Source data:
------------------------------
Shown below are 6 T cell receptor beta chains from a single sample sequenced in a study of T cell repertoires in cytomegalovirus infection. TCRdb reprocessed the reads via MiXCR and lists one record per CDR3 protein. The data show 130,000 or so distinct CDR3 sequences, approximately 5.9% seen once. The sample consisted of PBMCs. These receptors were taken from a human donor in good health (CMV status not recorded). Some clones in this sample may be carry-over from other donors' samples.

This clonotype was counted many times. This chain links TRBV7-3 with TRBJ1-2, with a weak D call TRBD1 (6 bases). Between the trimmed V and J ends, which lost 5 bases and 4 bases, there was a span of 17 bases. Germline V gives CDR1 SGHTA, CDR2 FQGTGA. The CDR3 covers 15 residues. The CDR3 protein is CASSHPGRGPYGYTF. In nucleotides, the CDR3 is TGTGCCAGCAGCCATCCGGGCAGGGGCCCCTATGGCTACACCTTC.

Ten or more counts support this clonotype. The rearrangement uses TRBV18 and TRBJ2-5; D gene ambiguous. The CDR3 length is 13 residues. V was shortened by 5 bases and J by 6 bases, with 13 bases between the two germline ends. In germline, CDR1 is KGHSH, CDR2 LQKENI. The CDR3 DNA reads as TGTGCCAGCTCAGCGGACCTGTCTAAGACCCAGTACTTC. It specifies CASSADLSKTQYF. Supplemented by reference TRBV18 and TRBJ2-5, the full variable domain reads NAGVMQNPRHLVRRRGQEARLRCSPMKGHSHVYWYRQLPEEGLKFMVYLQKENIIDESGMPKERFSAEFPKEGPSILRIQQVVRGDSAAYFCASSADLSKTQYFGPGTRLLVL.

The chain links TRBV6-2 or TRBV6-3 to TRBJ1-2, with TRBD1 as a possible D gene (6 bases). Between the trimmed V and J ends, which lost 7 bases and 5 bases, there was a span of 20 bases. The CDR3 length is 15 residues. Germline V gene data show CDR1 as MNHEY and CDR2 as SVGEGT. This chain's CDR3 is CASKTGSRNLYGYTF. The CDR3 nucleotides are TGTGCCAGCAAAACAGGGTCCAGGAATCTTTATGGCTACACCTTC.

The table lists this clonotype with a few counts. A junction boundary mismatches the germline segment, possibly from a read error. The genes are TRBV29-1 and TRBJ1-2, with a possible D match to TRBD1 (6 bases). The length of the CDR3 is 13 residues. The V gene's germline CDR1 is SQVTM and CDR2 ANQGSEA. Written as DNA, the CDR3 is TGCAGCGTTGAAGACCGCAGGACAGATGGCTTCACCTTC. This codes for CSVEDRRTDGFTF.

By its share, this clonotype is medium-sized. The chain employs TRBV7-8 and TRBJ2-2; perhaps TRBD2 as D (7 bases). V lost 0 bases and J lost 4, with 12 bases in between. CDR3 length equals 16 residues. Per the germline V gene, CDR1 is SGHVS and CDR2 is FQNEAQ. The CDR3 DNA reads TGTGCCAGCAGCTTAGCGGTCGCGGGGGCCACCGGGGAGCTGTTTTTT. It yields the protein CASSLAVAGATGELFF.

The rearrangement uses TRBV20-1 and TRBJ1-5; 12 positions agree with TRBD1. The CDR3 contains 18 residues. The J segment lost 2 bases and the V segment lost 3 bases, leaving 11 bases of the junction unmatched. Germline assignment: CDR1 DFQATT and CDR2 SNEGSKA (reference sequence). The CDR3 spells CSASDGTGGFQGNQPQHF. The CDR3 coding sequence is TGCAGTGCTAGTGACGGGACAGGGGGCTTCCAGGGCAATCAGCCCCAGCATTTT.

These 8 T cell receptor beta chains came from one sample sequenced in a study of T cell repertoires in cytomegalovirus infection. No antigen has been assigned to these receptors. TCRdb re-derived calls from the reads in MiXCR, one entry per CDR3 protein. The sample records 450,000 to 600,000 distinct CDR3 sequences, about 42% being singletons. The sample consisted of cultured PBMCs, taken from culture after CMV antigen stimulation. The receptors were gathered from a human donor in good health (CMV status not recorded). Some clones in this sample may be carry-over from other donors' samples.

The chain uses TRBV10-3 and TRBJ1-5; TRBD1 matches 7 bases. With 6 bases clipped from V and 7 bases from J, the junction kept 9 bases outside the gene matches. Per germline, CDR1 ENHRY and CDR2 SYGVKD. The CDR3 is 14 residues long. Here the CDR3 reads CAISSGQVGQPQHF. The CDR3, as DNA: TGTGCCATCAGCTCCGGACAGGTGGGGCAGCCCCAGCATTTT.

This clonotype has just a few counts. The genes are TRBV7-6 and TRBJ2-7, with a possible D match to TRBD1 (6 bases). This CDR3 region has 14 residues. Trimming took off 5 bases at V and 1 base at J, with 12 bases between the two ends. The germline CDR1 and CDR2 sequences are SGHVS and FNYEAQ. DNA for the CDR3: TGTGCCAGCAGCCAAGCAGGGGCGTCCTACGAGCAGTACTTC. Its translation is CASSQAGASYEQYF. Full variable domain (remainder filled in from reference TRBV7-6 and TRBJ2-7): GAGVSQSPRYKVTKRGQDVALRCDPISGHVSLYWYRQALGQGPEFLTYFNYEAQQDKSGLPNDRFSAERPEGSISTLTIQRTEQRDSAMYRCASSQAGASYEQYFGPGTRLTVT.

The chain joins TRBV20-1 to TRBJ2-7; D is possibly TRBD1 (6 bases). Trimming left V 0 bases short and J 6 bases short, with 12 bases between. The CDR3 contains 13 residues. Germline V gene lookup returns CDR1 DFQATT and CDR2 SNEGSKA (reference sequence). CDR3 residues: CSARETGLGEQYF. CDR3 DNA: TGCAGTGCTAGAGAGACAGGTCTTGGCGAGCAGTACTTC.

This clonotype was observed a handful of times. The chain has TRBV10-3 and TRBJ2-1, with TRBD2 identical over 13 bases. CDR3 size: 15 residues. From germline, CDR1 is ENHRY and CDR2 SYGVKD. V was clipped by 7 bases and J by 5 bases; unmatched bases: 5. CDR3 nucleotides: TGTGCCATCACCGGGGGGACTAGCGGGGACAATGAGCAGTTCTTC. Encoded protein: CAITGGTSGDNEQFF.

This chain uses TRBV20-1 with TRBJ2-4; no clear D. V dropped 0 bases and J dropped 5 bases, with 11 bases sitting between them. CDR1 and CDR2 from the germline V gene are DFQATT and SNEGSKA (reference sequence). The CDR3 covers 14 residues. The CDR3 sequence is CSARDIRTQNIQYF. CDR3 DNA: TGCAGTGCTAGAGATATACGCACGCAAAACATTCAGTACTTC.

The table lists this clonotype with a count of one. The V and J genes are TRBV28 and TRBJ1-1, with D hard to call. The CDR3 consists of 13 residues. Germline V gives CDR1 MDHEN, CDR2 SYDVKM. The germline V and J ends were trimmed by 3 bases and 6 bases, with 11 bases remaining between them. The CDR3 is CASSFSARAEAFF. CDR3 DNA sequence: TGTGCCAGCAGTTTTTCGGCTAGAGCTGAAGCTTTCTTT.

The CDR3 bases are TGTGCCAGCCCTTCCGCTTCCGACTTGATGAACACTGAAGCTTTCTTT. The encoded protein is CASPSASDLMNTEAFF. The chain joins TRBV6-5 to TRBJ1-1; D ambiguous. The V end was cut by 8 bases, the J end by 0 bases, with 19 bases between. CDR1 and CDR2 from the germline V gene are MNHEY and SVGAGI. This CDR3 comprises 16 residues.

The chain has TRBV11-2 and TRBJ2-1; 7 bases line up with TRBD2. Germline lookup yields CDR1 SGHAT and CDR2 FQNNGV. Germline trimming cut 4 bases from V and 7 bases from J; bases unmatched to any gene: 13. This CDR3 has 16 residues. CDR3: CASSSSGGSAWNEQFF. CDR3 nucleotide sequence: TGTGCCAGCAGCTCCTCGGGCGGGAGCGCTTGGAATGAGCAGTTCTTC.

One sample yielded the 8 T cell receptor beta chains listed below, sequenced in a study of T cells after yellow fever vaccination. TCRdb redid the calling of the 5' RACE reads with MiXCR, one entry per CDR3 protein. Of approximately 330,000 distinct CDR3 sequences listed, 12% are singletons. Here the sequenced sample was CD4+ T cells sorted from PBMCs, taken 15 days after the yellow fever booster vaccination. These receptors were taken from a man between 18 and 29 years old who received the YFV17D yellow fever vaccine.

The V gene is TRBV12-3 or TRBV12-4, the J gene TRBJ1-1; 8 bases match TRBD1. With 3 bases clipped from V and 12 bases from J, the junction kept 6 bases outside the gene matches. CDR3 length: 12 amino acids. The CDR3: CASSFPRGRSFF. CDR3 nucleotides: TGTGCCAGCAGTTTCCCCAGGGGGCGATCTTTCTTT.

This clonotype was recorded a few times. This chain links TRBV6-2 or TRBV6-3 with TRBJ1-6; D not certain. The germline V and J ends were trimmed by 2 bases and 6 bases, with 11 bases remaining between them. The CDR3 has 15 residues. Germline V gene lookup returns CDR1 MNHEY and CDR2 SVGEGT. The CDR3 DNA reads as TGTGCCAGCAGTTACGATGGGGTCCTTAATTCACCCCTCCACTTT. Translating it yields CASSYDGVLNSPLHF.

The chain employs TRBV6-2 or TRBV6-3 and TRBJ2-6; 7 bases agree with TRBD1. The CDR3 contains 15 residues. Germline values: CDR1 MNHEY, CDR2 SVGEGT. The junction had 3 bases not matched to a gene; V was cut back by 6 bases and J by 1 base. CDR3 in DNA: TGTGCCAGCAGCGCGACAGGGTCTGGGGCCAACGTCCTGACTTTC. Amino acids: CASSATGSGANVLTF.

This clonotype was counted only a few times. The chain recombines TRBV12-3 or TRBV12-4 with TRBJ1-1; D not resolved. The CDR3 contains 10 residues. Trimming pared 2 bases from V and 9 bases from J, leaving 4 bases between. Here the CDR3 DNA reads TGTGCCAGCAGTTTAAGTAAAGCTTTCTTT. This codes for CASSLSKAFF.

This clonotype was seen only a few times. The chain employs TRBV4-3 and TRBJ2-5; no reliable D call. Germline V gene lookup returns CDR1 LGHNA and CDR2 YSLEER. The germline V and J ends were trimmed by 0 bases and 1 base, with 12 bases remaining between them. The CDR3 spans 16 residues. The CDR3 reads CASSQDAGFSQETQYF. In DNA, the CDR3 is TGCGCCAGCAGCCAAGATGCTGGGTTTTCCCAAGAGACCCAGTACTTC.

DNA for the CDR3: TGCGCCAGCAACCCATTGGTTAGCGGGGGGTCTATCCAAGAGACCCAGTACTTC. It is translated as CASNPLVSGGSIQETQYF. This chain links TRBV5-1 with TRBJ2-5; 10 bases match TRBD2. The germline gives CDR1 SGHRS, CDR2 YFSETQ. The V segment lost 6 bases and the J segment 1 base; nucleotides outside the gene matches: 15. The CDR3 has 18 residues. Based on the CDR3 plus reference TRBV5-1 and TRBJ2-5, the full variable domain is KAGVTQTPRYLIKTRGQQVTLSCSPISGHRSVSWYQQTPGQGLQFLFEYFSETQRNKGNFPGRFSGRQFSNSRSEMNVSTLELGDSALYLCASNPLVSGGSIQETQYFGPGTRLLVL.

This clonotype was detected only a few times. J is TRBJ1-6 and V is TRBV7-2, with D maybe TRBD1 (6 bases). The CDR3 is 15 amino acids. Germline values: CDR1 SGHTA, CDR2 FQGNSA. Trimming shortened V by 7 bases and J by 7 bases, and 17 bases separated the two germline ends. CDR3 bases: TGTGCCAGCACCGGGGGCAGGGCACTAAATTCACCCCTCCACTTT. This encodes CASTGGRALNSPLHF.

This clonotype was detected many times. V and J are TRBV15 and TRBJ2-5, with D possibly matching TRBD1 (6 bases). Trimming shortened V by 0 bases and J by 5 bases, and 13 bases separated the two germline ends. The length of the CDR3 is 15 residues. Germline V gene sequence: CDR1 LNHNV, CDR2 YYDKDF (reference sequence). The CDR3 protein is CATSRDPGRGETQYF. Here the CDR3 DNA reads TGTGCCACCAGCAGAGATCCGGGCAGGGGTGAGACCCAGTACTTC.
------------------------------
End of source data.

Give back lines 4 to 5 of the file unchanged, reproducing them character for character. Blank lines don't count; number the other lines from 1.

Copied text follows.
The chain links TRBV6-2 or TRBV6-3 to TRBJ1-2, with TRBD1 as a possible D gene (6 bases). Between the trimmed V and J ends, which lost 7 bases and 5 bases, there was a span of 20 bases. The CDR3 length is 15 residues. Germline V gene data show CDR1 as MNHEY and CDR2 as SVGEGT. This chain's CDR3 is CASKTGSRNLYGYTF. The CDR3 nucleotides are TGTGCCAGCAAAACAGGGTCCAGGAATCTTTATGGCTACACCTTC.

The table lists this clonotype with a few counts. A junction boundary mismatches the germline segment, possibly from a read error. The genes are TRBV29-1 and TRBJ1-2, with a possible D match to TRBD1 (6 bases). The length of the CDR3 is 13 residues. The V gene's germline CDR1 is SQVTM and CDR2 ANQGSEA. Written as DNA, the CDR3 is TGCAGCGTTGAAGACCGCAGGACAGATGGCTTCACCTTC. This codes for CSVEDRRTDGFTF.